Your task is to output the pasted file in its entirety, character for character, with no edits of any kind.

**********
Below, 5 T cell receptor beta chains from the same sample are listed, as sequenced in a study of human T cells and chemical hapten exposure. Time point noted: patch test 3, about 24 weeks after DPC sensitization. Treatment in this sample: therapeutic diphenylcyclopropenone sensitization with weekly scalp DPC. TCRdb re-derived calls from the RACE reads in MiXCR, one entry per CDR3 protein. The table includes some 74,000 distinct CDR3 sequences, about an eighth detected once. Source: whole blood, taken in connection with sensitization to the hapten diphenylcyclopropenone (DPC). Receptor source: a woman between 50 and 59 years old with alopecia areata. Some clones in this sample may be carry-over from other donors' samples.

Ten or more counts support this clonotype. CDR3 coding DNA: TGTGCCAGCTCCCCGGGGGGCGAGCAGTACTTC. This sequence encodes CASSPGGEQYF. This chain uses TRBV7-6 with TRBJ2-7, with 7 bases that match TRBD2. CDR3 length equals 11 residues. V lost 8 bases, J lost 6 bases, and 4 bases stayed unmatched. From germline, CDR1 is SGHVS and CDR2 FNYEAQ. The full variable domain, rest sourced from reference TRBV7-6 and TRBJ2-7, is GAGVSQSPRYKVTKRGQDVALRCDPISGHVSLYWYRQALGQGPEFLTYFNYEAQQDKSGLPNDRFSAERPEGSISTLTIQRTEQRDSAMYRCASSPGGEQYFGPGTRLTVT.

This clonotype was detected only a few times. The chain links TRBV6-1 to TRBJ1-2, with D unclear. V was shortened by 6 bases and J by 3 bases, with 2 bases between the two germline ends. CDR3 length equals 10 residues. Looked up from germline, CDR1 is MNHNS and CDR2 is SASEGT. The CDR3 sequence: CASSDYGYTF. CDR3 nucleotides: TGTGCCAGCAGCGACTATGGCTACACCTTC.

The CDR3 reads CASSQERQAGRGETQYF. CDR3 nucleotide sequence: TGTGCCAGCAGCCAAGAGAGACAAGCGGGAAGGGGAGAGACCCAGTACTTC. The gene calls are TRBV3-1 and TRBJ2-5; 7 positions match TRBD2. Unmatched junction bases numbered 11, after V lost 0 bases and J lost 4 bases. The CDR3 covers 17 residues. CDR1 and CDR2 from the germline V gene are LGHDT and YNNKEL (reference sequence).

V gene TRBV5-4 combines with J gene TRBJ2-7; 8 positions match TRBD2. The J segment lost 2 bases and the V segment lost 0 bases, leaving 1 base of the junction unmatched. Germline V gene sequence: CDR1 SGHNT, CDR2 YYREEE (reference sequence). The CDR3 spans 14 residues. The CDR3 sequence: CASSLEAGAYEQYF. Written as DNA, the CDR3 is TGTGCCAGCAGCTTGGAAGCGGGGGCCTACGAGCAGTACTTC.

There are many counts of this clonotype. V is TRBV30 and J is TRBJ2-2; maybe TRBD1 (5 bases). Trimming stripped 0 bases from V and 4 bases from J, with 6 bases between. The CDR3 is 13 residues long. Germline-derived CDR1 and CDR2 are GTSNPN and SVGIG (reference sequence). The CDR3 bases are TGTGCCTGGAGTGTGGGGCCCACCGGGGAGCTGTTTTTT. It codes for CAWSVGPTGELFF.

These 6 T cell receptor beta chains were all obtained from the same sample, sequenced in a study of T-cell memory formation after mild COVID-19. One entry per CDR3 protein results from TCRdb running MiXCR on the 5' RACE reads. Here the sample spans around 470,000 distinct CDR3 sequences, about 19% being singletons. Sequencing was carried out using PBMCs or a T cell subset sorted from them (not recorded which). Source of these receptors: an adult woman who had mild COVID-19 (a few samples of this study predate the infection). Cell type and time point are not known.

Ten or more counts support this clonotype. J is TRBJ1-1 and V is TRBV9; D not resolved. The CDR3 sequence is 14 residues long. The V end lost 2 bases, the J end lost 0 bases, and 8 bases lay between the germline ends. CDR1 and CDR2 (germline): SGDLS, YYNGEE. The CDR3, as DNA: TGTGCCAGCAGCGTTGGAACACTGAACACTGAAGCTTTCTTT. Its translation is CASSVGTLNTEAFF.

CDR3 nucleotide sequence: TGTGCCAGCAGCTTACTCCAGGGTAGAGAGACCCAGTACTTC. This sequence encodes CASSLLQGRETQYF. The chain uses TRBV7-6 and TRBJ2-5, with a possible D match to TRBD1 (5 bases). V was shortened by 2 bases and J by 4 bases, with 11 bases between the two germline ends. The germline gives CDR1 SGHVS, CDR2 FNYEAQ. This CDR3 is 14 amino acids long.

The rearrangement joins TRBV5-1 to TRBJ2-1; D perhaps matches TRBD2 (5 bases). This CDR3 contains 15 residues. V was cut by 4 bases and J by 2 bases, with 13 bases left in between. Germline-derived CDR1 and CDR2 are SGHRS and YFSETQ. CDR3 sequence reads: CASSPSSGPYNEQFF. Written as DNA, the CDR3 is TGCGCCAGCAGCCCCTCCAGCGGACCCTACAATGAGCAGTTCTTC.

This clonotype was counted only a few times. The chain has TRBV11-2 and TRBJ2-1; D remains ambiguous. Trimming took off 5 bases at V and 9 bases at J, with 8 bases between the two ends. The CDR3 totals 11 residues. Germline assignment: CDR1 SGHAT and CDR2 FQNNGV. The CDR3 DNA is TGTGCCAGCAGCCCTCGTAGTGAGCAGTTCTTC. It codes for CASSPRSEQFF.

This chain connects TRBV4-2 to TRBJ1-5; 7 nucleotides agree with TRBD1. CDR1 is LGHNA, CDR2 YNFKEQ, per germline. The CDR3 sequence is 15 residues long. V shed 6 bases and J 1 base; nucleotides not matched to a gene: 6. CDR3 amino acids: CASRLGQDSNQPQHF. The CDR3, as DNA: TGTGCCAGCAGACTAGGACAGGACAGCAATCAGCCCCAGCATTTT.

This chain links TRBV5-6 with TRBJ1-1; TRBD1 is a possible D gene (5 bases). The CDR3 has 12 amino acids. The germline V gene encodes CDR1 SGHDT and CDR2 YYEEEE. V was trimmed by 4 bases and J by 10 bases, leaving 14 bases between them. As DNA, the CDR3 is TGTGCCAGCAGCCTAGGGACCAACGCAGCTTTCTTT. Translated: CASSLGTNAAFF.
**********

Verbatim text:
Below, 5 T cell receptor beta chains from the same sample are listed, as sequenced in a study of human T cells and chemical hapten exposure. Time point noted: patch test 3, about 24 weeks after DPC sensitization. Treatment in this sample: therapeutic diphenylcyclopropenone sensitization with weekly scalp DPC. TCRdb re-derived calls from the RACE reads in MiXCR, one entry per CDR3 protein. The table includes some 74,000 distinct CDR3 sequences, about an eighth detected once. Source: whole blood, taken in connection with sensitization to the hapten diphenylcyclopropenone (DPC). Receptor source: a woman between 50 and 59 years old with alopecia areata. Some clones in this sample may be carry-over from other donors' samples.

Ten or more counts support this clonotype. CDR3 coding DNA: TGTGCCAGCTCCCCGGGGGGCGAGCAGTACTTC. This sequence encodes CASSPGGEQYF. This chain uses TRBV7-6 with TRBJ2-7, with 7 bases that match TRBD2. CDR3 length equals 11 residues. V lost 8 bases, J lost 6 bases, and 4 bases stayed unmatched. From germline, CDR1 is SGHVS and CDR2 FNYEAQ. The full variable domain, rest sourced from reference TRBV7-6 and TRBJ2-7, is GAGVSQSPRYKVTKRGQDVALRCDPISGHVSLYWYRQALGQGPEFLTYFNYEAQQDKSGLPNDRFSAERPEGSISTLTIQRTEQRDSAMYRCASSPGGEQYFGPGTRLTVT.

This clonotype was detected only a few times. The chain links TRBV6-1 to TRBJ1-2, with D unclear. V was shortened by 6 bases and J by 3 bases, with 2 bases between the two germline ends. CDR3 length equals 10 residues. Looked up from germline, CDR1 is MNHNS and CDR2 is SASEGT. The CDR3 sequence: CASSDYGYTF. CDR3 nucleotides: TGTGCCAGCAGCGACTATGGCTACACCTTC.

The CDR3 reads CASSQERQAGRGETQYF. CDR3 nucleotide sequence: TGTGCCAGCAGCCAAGAGAGACAAGCGGGAAGGGGAGAGACCCAGTACTTC. The gene calls are TRBV3-1 and TRBJ2-5; 7 positions match TRBD2. Unmatched junction bases numbered 11, after V lost 0 bases and J lost 4 bases. The CDR3 covers 17 residues. CDR1 and CDR2 from the germline V gene are LGHDT and YNNKEL (reference sequence).

V gene TRBV5-4 combines with J gene TRBJ2-7; 8 positions match TRBD2. The J segment lost 2 bases and the V segment lost 0 bases, leaving 1 base of the junction unmatched. Germline V gene sequence: CDR1 SGHNT, CDR2 YYREEE (reference sequence). The CDR3 spans 14 residues. The CDR3 sequence: CASSLEAGAYEQYF. Written as DNA, the CDR3 is TGTGCCAGCAGCTTGGAAGCGGGGGCCTACGAGCAGTACTTC.

There are many counts of this clonotype. V is TRBV30 and J is TRBJ2-2; maybe TRBD1 (5 bases). Trimming stripped 0 bases from V and 4 bases from J, with 6 bases between. The CDR3 is 13 residues long. Germline-derived CDR1 and CDR2 are GTSNPN and SVGIG (reference sequence). The CDR3 bases are TGTGCCTGGAGTGTGGGGCCCACCGGGGAGCTGTTTTTT. It codes for CAWSVGPTGELFF.

These 6 T cell receptor beta chains were all obtained from the same sample, sequenced in a study of T-cell memory formation after mild COVID-19. One entry per CDR3 protein results from TCRdb running MiXCR on the 5' RACE reads. Here the sample spans around 470,000 distinct CDR3 sequences, about 19% being singletons. Sequencing was carried out using PBMCs or a T cell subset sorted from them (not recorded which). Source of these receptors: an adult woman who had mild COVID-19 (a few samples of this study predate the infection). Cell type and time point are not known.

Ten or more counts support this clonotype. J is TRBJ1-1 and V is TRBV9; D not resolved. The CDR3 sequence is 14 residues long. The V end lost 2 bases, the J end lost 0 bases, and 8 bases lay between the germline ends. CDR1 and CDR2 (germline): SGDLS, YYNGEE. The CDR3, as DNA: TGTGCCAGCAGCGTTGGAACACTGAACACTGAAGCTTTCTTT. Its translation is CASSVGTLNTEAFF.

CDR3 nucleotide sequence: TGTGCCAGCAGCTTACTCCAGGGTAGAGAGACCCAGTACTTC. This sequence encodes CASSLLQGRETQYF. The chain uses TRBV7-6 and TRBJ2-5, with a possible D match to TRBD1 (5 bases). V was shortened by 2 bases and J by 4 bases, with 11 bases between the two germline ends. The germline gives CDR1 SGHVS, CDR2 FNYEAQ. This CDR3 is 14 amino acids long.

The rearrangement joins TRBV5-1 to TRBJ2-1; D perhaps matches TRBD2 (5 bases). This CDR3 contains 15 residues. V was cut by 4 bases and J by 2 bases, with 13 bases left in between. Germline-derived CDR1 and CDR2 are SGHRS and YFSETQ. CDR3 sequence reads: CASSPSSGPYNEQFF. Written as DNA, the CDR3 is TGCGCCAGCAGCCCCTCCAGCGGACCCTACAATGAGCAGTTCTTC.

This clonotype was counted only a few times. The chain has TRBV11-2 and TRBJ2-1; D remains ambiguous. Trimming took off 5 bases at V and 9 bases at J, with 8 bases between the two ends. The CDR3 totals 11 residues. Germline assignment: CDR1 SGHAT and CDR2 FQNNGV. The CDR3 DNA is TGTGCCAGCAGCCCTCGTAGTGAGCAGTTCTTC. It codes for CASSPRSEQFF.

This chain connects TRBV4-2 to TRBJ1-5; 7 nucleotides agree with TRBD1. CDR1 is LGHNA, CDR2 YNFKEQ, per germline. The CDR3 sequence is 15 residues long. V shed 6 bases and J 1 base; nucleotides not matched to a gene: 6. CDR3 amino acids: CASRLGQDSNQPQHF. The CDR3, as DNA: TGTGCCAGCAGACTAGGACAGGACAGCAATCAGCCCCAGCATTTT.

This chain links TRBV5-6 with TRBJ1-1; TRBD1 is a possible D gene (5 bases). The CDR3 has 12 amino acids. The germline V gene encodes CDR1 SGHDT and CDR2 YYEEEE. V was trimmed by 4 bases and J by 10 bases, leaving 14 bases between them. As DNA, the CDR3 is TGTGCCAGCAGCCTAGGGACCAACGCAGCTTTCTTT. Translated: CASSLGTNAAFF.